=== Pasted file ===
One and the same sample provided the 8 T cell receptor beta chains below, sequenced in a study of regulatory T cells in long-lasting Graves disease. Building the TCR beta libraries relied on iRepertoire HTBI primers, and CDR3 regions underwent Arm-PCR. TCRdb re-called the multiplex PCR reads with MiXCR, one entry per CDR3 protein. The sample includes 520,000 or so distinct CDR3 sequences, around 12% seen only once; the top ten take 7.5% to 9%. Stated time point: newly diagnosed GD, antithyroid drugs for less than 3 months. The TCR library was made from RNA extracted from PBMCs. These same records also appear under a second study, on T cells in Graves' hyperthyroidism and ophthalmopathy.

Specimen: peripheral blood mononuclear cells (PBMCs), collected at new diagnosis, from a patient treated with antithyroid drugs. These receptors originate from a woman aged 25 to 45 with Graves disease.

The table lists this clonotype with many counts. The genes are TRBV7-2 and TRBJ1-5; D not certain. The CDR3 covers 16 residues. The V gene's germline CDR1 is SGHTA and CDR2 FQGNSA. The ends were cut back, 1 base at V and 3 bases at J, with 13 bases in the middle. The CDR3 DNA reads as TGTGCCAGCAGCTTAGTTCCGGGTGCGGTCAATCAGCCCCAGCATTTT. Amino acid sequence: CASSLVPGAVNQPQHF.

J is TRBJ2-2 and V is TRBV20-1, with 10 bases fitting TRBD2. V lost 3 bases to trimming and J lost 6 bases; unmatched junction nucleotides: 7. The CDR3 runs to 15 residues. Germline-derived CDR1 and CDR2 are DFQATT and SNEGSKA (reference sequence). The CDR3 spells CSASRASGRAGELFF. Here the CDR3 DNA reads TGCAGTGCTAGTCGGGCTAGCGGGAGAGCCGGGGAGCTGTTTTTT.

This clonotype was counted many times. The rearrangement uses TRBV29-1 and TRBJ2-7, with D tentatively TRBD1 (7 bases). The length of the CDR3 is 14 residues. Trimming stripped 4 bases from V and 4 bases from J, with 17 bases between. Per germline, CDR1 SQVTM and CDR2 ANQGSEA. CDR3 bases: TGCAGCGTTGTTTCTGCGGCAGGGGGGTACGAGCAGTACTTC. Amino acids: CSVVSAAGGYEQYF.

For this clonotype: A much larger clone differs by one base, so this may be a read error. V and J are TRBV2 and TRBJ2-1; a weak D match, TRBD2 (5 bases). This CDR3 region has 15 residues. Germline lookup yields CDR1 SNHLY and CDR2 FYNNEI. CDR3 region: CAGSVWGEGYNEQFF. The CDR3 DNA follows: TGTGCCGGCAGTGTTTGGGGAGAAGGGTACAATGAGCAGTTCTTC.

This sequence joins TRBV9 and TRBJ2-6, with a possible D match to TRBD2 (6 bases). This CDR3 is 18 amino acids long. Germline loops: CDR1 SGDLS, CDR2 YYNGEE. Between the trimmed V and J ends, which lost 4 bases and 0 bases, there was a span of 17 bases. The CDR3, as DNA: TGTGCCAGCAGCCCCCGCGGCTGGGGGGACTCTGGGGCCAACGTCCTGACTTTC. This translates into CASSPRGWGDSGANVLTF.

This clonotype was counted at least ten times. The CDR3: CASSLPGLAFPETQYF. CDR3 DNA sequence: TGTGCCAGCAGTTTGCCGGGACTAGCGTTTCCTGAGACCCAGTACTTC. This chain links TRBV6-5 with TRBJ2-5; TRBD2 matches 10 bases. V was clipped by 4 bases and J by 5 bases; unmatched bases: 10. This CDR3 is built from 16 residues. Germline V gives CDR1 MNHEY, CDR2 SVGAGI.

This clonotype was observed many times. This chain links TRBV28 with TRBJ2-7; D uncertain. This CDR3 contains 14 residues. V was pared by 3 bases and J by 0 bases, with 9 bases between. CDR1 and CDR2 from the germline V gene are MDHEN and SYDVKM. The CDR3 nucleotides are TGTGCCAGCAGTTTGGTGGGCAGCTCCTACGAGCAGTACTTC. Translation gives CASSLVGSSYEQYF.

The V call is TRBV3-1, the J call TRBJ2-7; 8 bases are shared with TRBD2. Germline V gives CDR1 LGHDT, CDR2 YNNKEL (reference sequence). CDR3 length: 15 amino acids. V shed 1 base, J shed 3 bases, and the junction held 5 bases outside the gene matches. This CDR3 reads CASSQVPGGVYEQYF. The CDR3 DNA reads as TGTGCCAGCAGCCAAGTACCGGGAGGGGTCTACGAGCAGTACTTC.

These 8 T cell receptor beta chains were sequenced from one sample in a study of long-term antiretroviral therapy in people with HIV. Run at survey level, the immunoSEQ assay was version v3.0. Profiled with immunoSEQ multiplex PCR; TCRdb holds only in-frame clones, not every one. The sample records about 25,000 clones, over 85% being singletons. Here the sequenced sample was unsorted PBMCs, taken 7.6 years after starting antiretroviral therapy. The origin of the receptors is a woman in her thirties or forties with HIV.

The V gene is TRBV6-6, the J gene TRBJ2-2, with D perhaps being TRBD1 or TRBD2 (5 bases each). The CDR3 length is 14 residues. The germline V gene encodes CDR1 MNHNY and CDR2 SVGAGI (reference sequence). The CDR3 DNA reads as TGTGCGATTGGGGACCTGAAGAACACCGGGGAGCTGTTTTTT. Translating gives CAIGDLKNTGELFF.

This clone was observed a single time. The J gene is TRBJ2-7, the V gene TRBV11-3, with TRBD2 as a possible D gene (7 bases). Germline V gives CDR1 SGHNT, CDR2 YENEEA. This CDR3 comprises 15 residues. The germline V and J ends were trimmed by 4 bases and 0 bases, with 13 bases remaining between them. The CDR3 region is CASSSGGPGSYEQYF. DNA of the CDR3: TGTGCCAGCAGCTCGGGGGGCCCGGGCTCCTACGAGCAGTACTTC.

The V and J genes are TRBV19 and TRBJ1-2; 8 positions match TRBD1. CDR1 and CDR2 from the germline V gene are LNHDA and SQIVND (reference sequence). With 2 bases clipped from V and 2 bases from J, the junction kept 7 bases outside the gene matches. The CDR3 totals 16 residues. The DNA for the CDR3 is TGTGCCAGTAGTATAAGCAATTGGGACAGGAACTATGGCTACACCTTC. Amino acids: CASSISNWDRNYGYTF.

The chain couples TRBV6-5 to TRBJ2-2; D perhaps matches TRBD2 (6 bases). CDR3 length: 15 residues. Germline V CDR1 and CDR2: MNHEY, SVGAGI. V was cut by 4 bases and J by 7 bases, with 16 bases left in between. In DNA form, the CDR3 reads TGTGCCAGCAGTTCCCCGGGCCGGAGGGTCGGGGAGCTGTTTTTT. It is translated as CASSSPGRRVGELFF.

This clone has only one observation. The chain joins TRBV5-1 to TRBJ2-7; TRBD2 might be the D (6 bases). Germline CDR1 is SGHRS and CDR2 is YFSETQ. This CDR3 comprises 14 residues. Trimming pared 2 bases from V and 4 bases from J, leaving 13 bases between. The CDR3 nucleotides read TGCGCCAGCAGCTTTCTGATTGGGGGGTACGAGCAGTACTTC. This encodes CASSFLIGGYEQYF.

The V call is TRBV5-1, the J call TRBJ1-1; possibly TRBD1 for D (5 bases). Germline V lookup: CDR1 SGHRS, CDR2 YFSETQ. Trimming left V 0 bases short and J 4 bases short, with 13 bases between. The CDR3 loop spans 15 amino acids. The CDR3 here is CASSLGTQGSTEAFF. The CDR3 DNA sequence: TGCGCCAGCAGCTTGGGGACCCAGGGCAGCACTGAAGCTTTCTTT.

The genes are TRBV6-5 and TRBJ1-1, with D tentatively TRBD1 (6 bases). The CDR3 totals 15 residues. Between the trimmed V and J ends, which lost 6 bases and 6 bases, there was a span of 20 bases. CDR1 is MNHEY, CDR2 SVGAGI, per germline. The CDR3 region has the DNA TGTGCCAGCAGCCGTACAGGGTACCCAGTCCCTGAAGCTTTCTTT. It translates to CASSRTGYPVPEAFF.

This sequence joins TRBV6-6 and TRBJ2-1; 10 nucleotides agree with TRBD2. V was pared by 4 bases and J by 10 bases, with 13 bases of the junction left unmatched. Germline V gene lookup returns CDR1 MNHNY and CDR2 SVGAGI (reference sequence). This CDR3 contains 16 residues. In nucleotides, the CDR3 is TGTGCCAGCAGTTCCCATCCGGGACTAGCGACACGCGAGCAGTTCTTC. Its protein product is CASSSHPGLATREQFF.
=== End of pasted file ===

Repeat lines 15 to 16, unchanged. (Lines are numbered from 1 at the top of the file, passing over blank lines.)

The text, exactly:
The chain couples TRBV6-5 to TRBJ2-2; D perhaps matches TRBD2 (6 bases). CDR3 length: 15 residues. Germline V CDR1 and CDR2: MNHEY, SVGAGI. V was cut by 4 bases and J by 7 bases, with 16 bases left in between. In DNA form, the CDR3 reads TGTGCCAGCAGTTCCCCGGGCCGGAGGGTCGGGGAGCTGTTTTTT. It is translated as CASSSPGRRVGELFF.

This clone has only one observation. The chain joins TRBV5-1 to TRBJ2-7; TRBD2 might be the D (6 bases). Germline CDR1 is SGHRS and CDR2 is YFSETQ. This CDR3 comprises 14 residues. Trimming pared 2 bases from V and 4 bases from J, leaving 13 bases between. The CDR3 nucleotides read TGCGCCAGCAGCTTTCTGATTGGGGGGTACGAGCAGTACTTC. This encodes CASSFLIGGYEQYF.